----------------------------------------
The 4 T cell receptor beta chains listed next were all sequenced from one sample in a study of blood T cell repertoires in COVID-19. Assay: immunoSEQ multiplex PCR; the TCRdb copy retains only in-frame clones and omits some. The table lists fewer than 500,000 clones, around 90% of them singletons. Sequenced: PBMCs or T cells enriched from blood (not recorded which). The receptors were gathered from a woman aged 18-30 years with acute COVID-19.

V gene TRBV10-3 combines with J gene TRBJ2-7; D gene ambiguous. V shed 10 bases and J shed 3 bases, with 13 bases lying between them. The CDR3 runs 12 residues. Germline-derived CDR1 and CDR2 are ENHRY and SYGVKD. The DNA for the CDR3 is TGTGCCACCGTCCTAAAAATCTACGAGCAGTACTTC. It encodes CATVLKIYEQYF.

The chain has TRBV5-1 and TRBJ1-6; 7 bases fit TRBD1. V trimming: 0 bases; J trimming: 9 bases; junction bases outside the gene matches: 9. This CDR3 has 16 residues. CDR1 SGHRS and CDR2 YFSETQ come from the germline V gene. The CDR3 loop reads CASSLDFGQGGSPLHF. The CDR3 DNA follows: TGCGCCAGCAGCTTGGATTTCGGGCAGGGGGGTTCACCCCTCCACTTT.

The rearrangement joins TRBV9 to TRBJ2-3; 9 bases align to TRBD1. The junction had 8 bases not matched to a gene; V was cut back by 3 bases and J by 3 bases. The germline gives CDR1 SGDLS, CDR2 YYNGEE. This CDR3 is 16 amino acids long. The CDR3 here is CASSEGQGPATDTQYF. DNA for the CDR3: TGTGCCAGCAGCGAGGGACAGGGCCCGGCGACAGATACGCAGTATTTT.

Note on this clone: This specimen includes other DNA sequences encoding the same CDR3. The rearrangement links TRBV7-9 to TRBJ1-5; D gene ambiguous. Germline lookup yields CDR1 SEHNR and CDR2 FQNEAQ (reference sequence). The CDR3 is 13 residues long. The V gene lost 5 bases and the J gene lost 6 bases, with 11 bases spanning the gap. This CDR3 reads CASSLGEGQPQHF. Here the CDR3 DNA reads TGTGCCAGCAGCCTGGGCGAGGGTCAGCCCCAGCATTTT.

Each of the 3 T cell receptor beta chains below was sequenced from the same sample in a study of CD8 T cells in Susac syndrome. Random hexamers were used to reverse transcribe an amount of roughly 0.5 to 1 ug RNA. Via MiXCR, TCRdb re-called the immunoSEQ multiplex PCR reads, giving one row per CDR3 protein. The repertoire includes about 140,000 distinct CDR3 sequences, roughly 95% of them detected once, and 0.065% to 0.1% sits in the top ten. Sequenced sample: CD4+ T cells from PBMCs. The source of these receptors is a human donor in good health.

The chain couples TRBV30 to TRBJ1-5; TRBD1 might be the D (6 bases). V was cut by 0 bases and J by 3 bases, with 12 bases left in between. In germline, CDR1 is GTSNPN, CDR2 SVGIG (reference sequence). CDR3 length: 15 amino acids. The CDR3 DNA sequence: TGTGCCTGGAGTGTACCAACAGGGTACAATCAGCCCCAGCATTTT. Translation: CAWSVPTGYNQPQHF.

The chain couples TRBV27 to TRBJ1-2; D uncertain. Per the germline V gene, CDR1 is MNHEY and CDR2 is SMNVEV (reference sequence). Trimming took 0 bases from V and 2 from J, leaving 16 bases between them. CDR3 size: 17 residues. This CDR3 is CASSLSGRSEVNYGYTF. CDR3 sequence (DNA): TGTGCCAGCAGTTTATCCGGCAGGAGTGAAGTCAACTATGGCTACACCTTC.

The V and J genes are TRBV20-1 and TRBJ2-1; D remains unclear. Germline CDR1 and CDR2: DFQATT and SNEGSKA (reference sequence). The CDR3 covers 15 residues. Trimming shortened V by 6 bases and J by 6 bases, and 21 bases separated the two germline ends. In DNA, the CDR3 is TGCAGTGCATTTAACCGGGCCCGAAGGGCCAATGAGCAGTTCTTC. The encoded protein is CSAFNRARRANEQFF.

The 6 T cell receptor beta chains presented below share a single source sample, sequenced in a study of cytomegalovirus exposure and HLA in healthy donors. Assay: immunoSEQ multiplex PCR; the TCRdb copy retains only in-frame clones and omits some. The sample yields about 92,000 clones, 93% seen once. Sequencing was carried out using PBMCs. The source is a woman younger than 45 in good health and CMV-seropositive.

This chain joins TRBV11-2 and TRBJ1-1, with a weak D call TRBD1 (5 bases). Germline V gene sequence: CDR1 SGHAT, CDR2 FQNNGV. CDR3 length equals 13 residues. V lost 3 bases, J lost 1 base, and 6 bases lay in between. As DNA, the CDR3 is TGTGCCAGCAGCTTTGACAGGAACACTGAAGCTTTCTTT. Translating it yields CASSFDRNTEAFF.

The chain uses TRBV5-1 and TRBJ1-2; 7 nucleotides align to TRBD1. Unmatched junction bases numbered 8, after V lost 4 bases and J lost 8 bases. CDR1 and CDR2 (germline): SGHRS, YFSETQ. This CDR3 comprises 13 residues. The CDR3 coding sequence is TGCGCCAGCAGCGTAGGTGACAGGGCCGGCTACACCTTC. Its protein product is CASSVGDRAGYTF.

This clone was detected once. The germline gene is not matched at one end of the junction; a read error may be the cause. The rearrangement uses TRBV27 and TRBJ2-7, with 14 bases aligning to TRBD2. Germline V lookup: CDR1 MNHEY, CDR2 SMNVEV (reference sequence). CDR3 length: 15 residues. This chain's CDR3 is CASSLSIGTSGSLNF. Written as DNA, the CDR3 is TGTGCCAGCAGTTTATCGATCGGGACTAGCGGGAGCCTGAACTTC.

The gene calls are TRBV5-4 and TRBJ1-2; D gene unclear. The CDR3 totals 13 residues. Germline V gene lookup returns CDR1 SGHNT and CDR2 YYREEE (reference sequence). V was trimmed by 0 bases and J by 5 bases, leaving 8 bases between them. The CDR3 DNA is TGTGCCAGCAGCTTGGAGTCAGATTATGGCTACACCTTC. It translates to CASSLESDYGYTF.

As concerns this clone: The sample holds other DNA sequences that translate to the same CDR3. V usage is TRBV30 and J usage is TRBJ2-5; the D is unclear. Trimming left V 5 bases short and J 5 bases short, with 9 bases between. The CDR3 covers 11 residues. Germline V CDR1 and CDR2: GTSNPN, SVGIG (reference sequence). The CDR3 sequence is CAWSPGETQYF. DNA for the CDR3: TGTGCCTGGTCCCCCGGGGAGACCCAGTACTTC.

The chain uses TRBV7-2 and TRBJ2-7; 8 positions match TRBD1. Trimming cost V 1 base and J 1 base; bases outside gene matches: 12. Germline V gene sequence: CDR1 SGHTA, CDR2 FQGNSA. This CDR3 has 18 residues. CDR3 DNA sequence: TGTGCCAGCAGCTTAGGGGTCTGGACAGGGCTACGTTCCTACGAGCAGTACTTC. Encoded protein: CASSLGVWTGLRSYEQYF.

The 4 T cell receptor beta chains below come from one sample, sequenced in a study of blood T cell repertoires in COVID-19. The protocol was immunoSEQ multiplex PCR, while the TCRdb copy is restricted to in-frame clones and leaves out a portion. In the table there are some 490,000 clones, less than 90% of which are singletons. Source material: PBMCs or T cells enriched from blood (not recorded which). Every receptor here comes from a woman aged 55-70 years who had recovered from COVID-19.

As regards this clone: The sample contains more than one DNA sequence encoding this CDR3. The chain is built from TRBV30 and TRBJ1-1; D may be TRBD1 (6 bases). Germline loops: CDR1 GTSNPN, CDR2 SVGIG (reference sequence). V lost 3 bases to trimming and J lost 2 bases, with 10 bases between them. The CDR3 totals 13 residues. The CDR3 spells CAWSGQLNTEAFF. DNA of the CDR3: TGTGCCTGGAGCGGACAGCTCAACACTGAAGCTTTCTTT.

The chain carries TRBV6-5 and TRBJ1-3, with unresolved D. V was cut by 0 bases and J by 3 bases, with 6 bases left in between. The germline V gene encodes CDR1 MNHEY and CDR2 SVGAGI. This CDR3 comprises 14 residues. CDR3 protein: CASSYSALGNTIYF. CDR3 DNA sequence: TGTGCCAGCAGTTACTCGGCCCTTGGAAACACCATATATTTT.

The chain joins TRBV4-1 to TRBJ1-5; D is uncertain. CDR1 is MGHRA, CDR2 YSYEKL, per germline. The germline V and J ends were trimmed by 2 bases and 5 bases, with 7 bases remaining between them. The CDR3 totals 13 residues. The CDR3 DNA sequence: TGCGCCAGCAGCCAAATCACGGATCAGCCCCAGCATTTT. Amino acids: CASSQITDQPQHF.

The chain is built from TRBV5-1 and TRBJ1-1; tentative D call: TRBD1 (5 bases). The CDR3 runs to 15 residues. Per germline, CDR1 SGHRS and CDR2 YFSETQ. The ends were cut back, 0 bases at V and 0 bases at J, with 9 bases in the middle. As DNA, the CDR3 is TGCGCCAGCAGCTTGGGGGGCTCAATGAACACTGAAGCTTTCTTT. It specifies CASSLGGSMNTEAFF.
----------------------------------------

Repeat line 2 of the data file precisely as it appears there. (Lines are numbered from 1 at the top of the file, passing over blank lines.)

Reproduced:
V gene TRBV10-3 combines with J gene TRBJ2-7; D gene ambiguous. V shed 10 bases and J shed 3 bases, with 13 bases lying between them. The CDR3 runs 12 residues. Germline-derived CDR1 and CDR2 are ENHRY and SYGVKD. The DNA for the CDR3 is TGTGCCACCGTCCTAAAAATCTACGAGCAGTACTTC. It encodes CATVLKIYEQYF.